A registered nurse qualified to administer anesthesia, in both inpatient and outpatient settings; in the U.S., the title "certified registered nurse anesthetist" (CRNA) is conferred on registered nurses with at least 1 year of acute care experience who complete a graduate program recognized by the American Association of Nurse Anesthetists and pass a national certification examination; CRNAs are the sole providers of anesthesia in most rural U.S. hospitals.
References in periodicals archive ?
Over 40,000 nurse anesthetists are licensed to practice, working in surgical suites and obstetrical delivery rooms; critical access hospitals; ambulatory surgical centers; the offices of dentists, podiatrists, ophthalmologists, plastic surgeons, and pain management specialists; and U.
WNA is working with the Wisconsin Chapter of the Clinical Nurse Specialists, Wisconsin Association of Nurse Anesthetists, Wisconsin Chapter of the American College of Nurse Midwives, Wisconsin Association of Pediatric Nurse Practitioners, WNA's Advanced Practice Registered Nurse Forum and legislators in drafting legislation that will accomplish the following:
He would be named to the recovering nurses group's board of directors, using his intervention training from Eagleville to serve on the intervention team for a number of nurses and nurse anesthetists.
Nurse anesthetists have been pioneers in anesthesia for specialty surgery, particularly lung and heart surgery.
The Supreme Court decision affirmed a 2004 Montana appellate court opinion which had also concluded that Montana law did not require physician supervision of nurse anesthetists.
Certified registered nurse anesthetists (CRNAs) administer anesthesia to patients during surgical procedures in a variety of settings including operating rooms or outpatient settings.
While the specific coursework will vary among the roles and the clinical work of the nurse anesthetist is quite different from that of the pediatric nurse practitioner, every APRN is prepared to assume responsibility and accountability for health promotion or maintenance (or both), as well as the assessment, diagnosis and management of patient problems.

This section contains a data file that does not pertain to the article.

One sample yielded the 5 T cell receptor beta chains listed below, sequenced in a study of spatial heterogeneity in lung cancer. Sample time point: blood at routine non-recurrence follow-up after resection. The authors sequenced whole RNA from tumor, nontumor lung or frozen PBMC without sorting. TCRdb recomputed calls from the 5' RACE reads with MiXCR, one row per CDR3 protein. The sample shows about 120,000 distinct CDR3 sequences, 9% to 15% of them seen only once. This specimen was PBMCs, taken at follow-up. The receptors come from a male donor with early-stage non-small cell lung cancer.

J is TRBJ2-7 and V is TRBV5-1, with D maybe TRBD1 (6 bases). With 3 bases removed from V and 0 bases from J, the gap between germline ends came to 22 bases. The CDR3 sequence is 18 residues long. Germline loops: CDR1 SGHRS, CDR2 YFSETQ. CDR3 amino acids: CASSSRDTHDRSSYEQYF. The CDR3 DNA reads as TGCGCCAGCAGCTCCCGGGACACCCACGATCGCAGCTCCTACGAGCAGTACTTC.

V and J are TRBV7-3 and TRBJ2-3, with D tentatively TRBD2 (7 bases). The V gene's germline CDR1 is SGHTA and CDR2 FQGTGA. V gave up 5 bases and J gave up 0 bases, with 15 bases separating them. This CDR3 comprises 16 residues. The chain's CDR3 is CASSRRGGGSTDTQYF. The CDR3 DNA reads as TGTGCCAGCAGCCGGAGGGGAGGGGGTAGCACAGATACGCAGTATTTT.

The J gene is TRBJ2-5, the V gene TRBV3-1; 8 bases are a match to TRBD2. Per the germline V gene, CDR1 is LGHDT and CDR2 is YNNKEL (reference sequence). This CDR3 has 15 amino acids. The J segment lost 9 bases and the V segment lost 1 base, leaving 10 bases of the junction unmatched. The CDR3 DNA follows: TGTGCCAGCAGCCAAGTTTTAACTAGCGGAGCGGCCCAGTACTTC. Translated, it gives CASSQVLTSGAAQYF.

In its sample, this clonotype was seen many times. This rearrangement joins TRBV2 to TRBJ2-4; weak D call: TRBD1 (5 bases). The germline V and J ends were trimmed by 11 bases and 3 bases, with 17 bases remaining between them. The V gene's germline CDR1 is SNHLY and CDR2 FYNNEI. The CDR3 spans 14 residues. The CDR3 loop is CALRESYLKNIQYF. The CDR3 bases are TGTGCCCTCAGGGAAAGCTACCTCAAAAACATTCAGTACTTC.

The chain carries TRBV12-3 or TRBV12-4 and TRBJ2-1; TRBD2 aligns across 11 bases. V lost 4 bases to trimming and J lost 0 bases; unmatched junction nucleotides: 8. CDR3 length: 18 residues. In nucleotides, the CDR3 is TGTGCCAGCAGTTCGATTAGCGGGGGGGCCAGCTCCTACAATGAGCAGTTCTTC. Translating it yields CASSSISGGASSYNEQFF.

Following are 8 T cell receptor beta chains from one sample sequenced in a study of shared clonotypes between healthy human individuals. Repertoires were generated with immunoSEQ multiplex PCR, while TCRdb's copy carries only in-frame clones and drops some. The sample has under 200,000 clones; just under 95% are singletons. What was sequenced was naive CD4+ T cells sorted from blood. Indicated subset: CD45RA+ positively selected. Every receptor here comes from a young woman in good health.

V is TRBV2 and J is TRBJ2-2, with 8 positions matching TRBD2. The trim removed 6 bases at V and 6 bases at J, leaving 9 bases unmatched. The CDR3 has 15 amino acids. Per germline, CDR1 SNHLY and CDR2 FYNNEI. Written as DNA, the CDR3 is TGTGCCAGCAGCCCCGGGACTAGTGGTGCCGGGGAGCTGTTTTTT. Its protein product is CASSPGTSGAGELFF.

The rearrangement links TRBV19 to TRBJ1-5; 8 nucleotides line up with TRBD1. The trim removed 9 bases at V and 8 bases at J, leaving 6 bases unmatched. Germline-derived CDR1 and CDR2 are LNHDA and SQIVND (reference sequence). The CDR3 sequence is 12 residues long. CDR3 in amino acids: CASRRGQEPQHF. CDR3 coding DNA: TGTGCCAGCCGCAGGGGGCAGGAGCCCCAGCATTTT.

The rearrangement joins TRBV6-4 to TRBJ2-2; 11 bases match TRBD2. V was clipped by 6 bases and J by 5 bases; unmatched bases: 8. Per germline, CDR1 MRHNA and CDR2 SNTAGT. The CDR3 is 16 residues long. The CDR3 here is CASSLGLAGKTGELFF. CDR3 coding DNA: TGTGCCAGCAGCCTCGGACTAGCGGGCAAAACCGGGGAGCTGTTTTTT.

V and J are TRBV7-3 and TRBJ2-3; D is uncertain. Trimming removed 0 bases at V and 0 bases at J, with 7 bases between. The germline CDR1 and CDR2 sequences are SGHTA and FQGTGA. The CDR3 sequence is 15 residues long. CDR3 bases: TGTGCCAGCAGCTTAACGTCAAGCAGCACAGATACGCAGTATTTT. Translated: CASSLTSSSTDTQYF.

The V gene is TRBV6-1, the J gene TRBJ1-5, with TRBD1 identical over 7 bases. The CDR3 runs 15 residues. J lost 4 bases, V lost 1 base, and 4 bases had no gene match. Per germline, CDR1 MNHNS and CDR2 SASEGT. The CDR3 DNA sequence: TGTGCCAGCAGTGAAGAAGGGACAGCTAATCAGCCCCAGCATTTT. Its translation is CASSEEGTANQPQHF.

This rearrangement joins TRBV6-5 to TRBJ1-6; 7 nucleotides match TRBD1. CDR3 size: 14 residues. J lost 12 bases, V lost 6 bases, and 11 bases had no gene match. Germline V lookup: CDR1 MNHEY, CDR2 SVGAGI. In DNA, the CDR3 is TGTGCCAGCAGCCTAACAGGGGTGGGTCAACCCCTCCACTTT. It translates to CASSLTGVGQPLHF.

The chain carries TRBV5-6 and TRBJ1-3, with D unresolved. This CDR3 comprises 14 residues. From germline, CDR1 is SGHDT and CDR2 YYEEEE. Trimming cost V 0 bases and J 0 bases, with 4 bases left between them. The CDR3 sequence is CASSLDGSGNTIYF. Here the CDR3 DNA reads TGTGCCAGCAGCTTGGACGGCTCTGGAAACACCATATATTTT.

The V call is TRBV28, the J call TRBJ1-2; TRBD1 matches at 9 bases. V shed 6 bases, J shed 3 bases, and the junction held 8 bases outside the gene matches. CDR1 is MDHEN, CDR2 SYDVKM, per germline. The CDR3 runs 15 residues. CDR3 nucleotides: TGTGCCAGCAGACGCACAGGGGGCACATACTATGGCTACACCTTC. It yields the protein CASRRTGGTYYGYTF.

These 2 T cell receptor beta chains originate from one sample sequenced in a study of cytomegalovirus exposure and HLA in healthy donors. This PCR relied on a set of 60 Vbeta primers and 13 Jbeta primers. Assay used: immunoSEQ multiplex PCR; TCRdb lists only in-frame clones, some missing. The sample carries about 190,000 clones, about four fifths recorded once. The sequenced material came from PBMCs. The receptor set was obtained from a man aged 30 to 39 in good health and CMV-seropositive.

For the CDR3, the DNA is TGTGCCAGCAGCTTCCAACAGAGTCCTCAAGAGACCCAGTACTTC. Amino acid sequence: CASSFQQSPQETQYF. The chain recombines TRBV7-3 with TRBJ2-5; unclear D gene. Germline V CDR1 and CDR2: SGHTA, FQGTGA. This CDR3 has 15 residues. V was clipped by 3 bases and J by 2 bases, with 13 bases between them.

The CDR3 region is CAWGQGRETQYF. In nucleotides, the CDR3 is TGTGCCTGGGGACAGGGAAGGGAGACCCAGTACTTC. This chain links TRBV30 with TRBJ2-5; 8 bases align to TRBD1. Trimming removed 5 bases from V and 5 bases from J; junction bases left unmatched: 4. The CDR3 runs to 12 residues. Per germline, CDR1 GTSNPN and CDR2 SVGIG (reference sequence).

For the 75th anniversary of the American Association of Nurse Anesthetists, John Garde, CRNA, MS, FAAN, who retired in 2001 after serving as executive director for 17 years, presented a brief a history of the organization.
According to the ANA Nursing World, there are 141,209 nurse practitioners (NPs), 72,521 Clinical Nurses Specialists (CNS), 32,532 Certified Registered Nurse Anesthetists (CRNAs), and 32,523 Certified Nurse Midwives (CNMs) in the United States.
Written for graduate students close to the transition to professional practice, this collection of 12 articles covers the four major advanced practiced roles: nurse practitioner, clinical nurse specialist, midwife, and nurse anesthetist.
Arkansas State University at Jonesboro recently started a nurse anesthetist program, the first in the state.
A certified nurse anesthetist in the operating room recognized the danger.